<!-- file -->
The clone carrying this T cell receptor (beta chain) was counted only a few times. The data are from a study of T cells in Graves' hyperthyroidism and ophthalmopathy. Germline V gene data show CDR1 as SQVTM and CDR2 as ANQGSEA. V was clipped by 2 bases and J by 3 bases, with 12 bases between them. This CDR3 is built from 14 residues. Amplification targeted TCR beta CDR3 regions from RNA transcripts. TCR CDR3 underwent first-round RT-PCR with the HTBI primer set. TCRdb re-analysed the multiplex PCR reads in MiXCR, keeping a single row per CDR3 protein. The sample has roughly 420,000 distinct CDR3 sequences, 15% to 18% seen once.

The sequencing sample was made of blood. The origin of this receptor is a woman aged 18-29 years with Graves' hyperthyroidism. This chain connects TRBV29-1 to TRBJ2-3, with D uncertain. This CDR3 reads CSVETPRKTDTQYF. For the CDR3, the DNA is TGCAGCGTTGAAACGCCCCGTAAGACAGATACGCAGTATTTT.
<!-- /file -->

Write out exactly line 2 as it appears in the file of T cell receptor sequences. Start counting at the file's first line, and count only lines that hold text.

The sequencing sample was made of blood. The origin of this receptor is a woman aged 18-29 years with Graves' hyperthyroidism. This chain connects TRBV29-1 to TRBJ2-3, with D uncertain. This CDR3 reads CSVETPRKTDTQYF. For the CDR3, the DNA is TGCAGCGTTGAAACGCCCCGTAAGACAGATACGCAGTATTTT.